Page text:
|US5690630 *||Dec 23, 1996||Nov 25, 1997||Fastenetix, Llc||Polyaxial pedicle screw|
|US5879350 *||Sep 24, 1996||Mar 9, 1999||Sdgi Holdings, Inc.||Multi-axial bone screw assembly|
|US5885286 *||Feb 11, 1997||Mar 23, 1999||Sdgi Holdings, Inc.||Multi-axial bone screw assembly|
|US5891145 *||Jul 14, 1997||Apr 6, 1999||Sdgi Holdings, Inc.||Multi-axial screw|
|US6010503 *||Apr 3, 1998||Jan 4, 2000||Spinal Innovations, Llc||Locking mechanism|
|US6053917 *||Mar 9, 1999||Apr 25, 2000||Sdgi Holdings, Inc.||Multi-axial bone screw assembly|
|US6074391 *||Jun 15, 1998||Jun 13, 2000||Howmedica Gmbh||Receiving part for a retaining component of a vertebral column implant|
|US6090111 *||Jun 17, 1998||Jul 18, 2000||Surgical Dynamics, Inc.||Device for securing spinal rods|
|US6280442 *||Sep 1, 1999||Aug 28, 2001||Sdgi Holdings, Inc.||Multi-axial bone screw assembly|
|US6331179 *||Jan 6, 2000||Dec 18, 2001||Spinal Concepts, Inc.||System and method for stabilizing the human spine with a bone plate|
|US6402752 *||Feb 7, 2001||Jun 11, 2002||Ulrich Gmbh & Co. Kg||Polyaxial pedicle-screw|
|US6471705 *||Jun 27, 2000||Oct 29, 2002||Lutz Biedermann||Bone screw|
|US6488681 *||Jan 5, 2001||Dec 3, 2002||Stryker Spine S.A.||Pedicle screw assembly|
|US6565565 *||Jan 19, 2000||May 20, 2003||Howmedica Osteonics Corp.||Device for securing spinal rods|
|US6869433 *||Jan 11, 2002||Mar 22, 2005||Depuy Acromed, Inc.||Polyaxial screw with improved locking|
|Citing Patent||Filing date||Publication date||Applicant||Title|
|US7662172||Oct 25, 2005||Feb 16, 2010||X-Spine Systems, Inc.||Pedicle screw systems and methods of assembling/installing the same|
|US7686835||Oct 4, 2006||Mar 30, 2010||X-Spine Systems, Inc.||Pedicle screw system with provisional locking aspects|
|US7717943||Jul 29, 2005||May 18, 2010||X-Spine Systems, Inc.||Capless multiaxial screw and spinal fixation assembly and method|
|US7854751||Mar 28, 2007||Dec 21, 2010||Dupuy Spine, Inc.||Percutaneous access devices and bone anchor assemblies|
|US7857834||Jun 14, 2004||Dec 28, 2010||Zimmer Spine, Inc.||Spinal implant fixation assembly|
|US7901436 *||Sep 3, 2004||Mar 8, 2011||Zimmer Spine S.A.S.||Spinal implant|
|US7918857||Oct 6, 2006||Apr 5, 2011||Depuy Spine, Inc.||Minimally invasive bone anchor extensions|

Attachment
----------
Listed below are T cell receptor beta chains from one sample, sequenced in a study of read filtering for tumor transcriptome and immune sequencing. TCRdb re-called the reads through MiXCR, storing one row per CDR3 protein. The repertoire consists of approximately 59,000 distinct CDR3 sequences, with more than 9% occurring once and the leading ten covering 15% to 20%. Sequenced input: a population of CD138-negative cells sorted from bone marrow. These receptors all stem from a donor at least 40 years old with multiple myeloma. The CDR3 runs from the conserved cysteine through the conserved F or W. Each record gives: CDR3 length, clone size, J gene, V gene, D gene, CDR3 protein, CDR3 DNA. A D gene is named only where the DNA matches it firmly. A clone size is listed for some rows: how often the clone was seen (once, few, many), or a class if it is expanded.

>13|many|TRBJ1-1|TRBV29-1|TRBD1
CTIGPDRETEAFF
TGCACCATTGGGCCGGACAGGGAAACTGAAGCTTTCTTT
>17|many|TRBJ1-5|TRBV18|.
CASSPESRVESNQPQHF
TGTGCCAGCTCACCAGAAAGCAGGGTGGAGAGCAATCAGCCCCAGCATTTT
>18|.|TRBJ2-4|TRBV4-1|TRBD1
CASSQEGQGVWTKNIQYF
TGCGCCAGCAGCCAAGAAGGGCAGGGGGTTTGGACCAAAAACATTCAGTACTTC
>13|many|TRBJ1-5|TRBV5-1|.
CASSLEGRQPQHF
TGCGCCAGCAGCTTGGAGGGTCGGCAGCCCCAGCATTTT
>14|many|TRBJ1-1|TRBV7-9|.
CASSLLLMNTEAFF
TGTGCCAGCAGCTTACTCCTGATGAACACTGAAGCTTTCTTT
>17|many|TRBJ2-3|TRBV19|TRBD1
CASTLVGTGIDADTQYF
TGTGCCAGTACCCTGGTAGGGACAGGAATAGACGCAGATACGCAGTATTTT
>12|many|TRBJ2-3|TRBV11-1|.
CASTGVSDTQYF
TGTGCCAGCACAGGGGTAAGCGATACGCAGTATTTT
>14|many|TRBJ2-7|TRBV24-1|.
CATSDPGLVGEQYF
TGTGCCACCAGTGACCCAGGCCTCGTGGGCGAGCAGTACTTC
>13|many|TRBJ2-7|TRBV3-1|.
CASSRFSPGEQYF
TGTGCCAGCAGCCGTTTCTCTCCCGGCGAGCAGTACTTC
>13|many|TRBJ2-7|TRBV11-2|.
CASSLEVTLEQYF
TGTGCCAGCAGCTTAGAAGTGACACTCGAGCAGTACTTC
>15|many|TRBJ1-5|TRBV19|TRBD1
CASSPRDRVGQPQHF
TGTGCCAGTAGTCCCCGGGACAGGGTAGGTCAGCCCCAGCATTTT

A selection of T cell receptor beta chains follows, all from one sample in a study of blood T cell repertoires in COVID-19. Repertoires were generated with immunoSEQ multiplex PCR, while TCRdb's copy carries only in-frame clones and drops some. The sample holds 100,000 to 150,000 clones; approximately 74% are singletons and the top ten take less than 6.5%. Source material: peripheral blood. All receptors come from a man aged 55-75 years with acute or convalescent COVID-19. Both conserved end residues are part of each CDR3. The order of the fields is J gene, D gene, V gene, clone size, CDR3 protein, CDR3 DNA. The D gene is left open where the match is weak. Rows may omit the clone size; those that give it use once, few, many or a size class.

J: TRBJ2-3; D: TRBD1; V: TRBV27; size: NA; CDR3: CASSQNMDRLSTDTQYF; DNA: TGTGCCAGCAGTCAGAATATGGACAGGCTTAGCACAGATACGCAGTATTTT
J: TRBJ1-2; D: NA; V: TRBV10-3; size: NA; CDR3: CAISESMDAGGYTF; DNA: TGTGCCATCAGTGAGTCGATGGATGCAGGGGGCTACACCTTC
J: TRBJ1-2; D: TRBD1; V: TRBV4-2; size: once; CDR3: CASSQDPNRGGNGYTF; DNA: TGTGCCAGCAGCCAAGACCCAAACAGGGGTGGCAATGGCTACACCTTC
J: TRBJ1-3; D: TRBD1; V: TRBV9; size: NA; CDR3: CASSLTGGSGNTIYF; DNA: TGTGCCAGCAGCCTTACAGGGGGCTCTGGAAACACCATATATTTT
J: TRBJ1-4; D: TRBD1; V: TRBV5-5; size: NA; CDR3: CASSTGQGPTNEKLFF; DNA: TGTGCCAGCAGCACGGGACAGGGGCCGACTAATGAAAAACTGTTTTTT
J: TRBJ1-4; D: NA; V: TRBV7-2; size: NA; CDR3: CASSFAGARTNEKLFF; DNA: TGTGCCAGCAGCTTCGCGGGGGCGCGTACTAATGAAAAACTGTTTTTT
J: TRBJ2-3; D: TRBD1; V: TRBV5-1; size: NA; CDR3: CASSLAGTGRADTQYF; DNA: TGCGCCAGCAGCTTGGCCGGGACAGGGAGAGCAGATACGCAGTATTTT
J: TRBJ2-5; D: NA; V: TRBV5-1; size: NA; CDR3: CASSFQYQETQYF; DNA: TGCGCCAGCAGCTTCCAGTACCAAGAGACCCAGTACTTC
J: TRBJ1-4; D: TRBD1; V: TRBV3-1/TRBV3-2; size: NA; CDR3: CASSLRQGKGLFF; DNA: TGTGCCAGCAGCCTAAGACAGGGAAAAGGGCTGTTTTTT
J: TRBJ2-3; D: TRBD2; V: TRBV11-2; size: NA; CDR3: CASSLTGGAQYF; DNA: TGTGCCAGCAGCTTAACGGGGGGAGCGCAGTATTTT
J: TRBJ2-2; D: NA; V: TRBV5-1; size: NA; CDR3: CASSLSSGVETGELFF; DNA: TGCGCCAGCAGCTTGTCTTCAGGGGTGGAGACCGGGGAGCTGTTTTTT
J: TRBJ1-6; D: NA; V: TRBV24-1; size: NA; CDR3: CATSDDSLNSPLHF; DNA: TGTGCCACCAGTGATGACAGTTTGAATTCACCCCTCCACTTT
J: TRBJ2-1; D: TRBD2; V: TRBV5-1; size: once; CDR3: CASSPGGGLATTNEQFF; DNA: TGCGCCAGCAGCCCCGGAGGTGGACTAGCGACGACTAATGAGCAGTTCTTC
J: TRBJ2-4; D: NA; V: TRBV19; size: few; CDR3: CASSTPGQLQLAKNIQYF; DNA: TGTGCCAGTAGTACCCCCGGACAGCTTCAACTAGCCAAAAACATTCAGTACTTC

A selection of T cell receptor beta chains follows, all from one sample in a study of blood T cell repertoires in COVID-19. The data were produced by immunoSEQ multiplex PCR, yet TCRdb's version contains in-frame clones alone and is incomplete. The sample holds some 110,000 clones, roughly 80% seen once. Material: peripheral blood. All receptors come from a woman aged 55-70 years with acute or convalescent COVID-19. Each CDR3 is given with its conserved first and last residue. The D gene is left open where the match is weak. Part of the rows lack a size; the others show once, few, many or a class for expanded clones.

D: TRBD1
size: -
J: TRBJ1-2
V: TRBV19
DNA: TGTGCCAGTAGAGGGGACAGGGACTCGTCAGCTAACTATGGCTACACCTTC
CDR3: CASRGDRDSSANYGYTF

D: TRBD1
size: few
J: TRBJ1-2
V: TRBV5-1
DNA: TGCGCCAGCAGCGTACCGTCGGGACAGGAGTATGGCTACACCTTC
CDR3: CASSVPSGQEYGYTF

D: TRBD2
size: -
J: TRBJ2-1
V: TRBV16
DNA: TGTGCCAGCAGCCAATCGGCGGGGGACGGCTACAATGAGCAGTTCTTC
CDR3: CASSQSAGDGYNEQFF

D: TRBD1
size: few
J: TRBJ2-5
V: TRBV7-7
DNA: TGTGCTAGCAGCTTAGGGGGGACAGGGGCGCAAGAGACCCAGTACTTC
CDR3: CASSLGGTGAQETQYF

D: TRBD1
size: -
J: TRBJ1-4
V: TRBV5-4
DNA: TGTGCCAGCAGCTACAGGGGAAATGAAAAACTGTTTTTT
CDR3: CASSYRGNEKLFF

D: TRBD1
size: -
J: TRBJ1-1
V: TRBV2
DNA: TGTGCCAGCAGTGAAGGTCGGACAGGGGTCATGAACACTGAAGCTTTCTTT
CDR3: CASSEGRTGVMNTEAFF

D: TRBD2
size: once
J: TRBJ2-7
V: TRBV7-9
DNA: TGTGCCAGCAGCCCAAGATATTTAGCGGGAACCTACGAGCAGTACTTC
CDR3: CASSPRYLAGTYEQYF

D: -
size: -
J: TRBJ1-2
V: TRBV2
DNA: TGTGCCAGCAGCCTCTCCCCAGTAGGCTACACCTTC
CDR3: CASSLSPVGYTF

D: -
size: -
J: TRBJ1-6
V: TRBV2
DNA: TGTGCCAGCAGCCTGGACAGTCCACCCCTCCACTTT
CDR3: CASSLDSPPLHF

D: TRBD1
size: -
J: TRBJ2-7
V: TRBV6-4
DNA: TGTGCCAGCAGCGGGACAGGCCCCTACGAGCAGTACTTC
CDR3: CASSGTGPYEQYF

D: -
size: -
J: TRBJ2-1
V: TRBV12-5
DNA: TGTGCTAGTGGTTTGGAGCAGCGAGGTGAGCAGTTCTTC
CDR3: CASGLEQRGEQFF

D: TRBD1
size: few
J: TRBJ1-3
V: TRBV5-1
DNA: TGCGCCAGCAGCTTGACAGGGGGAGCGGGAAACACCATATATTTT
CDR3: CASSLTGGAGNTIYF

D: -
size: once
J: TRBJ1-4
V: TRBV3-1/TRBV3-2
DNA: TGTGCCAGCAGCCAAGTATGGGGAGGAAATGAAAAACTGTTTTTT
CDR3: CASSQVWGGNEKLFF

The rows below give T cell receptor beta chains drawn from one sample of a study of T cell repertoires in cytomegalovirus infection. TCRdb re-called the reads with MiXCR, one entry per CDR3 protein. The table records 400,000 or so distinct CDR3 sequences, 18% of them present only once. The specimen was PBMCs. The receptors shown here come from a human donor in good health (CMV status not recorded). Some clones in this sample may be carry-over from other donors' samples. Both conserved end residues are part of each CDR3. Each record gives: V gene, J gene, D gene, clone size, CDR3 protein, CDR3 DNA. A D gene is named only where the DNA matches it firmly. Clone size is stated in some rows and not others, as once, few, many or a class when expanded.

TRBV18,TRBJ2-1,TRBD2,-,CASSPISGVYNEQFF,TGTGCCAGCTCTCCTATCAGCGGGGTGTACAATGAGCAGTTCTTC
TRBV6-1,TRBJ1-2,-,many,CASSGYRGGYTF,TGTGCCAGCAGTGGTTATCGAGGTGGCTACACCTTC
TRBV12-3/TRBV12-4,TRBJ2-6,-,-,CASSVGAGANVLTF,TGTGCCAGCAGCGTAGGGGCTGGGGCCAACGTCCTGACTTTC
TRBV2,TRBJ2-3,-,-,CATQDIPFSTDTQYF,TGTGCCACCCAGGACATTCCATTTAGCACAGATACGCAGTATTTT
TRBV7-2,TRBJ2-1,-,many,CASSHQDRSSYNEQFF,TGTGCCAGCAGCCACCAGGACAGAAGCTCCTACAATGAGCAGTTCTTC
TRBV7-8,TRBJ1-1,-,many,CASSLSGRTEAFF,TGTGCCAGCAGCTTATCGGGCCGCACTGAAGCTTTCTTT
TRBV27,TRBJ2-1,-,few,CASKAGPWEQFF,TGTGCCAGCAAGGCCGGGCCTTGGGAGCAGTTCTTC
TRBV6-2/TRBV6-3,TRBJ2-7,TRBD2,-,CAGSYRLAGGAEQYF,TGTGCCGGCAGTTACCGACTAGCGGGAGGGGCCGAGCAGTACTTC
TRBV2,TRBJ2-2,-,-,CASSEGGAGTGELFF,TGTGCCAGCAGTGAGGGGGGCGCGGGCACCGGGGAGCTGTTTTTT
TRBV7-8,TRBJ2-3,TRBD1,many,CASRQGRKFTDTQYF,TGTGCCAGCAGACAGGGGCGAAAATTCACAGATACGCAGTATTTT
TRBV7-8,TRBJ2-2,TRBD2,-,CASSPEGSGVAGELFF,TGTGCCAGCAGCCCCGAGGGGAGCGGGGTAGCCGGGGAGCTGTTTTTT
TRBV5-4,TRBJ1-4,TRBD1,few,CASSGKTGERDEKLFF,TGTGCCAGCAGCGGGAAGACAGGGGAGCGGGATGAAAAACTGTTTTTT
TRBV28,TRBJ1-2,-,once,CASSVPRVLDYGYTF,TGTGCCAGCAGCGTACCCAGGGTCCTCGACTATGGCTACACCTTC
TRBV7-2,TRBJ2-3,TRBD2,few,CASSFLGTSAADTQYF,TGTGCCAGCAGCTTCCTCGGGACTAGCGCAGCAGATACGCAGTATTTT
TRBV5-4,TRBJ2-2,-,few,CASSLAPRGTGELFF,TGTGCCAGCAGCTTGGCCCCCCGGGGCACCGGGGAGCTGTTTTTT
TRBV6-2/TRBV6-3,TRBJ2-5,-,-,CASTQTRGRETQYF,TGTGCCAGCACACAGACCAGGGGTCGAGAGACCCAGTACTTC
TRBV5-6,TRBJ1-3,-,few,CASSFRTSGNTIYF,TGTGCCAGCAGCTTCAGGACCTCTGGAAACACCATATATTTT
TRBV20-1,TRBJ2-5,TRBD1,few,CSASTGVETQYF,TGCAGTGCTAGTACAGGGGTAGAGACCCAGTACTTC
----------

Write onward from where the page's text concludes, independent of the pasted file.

|US7918858||Oct 6, 2006||Apr 5, 2011||Depuy Spine, Inc.||Minimally invasive bone anchor extensions|
|US7922725||Apr 19, 2007||Apr 12, 2011||Zimmer Spine, Inc.||Method and associated instrumentation for installation of spinal dynamic stabilization system|
|US8016832||May 2, 2007||Sep 13, 2011||Zimmer Spine, Inc.||Installation systems for spinal stabilization system and related methods|
|US8062340||Aug 16, 2007||Nov 22, 2011||Pioneer Surgical Technology, Inc.||Spinal rod anchor device and method|
|US8075590||Feb 5, 2004||Dec 13, 2011||Pioneer Surgical Technology, Inc.||Low profile spinal fixation system|
|US8167911||Jul 20, 2006||May 1, 2012||Zimmer Spine, Inc.||Apparatus for connecting a longitudinal member to a bone portion|
|US8246659||May 7, 2009||Aug 21, 2012||Zimmer Spine, Inc.||Installation systems for spinal stabilization system and related methods|
|US8262704 *||May 24, 2006||Sep 11, 2012||Biedermann Technologies Gmbh & Co. Kg||Receiving part for connecting a shank of a bone anchoring element to a rod and bone anchoring device with such a receiving part|
|US8366747||Oct 20, 2004||Feb 5, 2013||Zimmer Spine, Inc.||Apparatus for connecting a longitudinal member to a bone portion|
|US8518082||Nov 12, 2010||Aug 27, 2013||Depuy Spine, Sarl||Percutaneous access devices and bone anchor assemblies|
|US8617210||Nov 12, 2010||Dec 31, 2013||Depuy Spine, Sarl||Percutaneous access devices and bone anchor assemblies|
|US8632572||Mar 15, 2011||Jan 21, 2014||Zimmer Spine, Inc.||Method and associated instrumentation for installation of spinal dynamic stabilization system|
|US8882808||Mar 4, 2011||Nov 11, 2014||Zimmer Spine S.A.S.||Spinal implant|
|US9050139||Mar 15, 2013||Jun 9, 2015||Roger P. Jackson||Orthopedic implant rod reduction tool set and method|
|US9050148||Nov 10, 2005||Jun 9, 2015||Roger P. Jackson||Spinal fixation tool attachment structure|
|US9055978||Oct 2, 2012||Jun 16, 2015||Roger P. Jackson||Orthopedic implant rod reduction tool set and method|
|US9084634||Jul 11, 2011||Jul 21, 2015||Theken Spine, Llc||Uniplanar screw|
|US20050277928 *||Jun 14, 2004||Dec 15, 2005||Boschert Paul F||Spinal implant fixation assembly|
|US20120035663 *||Feb 9, 2012||Jackson Roger P||Dynamic stabilization medical implant assemblies and methods|
|US20130030477 *||Jun 27, 2012||Jan 31, 2013||Biedermann Technologies Gmbh & Co. Kg||Receiving part for connecting a shank of a bone anchoring element to a rod and bone anchoring device with such a receiving part|
|US20130268006 *||Jun 5, 2013||Oct 10, 2013||Laszlo Garamszegi||Pedicle screw assembly with inclined surface seat|
|EP1570794A1 *||Mar 4, 2004||Sep 7, 2005||U & I Corporation||Bone fixation apparatus, method and tool for assembling the same|
|WO2007011535A2 *||Jul 7, 2006||Jan 25, 2007||Roger P Jackson||Polyaxial bone screw assembly with fixed retaining structure|
|U.S. Classification||606/264, 606/266|
|International Classification||A61B17/58, A61B17/70, A61B17/56|
|Cooperative Classification||A61B17/7037, A61B17/7002, A61B17/7032|
|Mar 13, 2002||AS||Assignment|
Owner name: STRYKER SPINE,FRANCE
Free format text: ASSIGNMENT OF ASSIGNORS INTEREST;ASSIGNOR:SAINT MARTIN, PIERRE HENRI;REEL/FRAME:012711/0078
Effective date: 20020304
|Sep 20, 2013||FPAY||Fee payment|
Year of fee payment: 4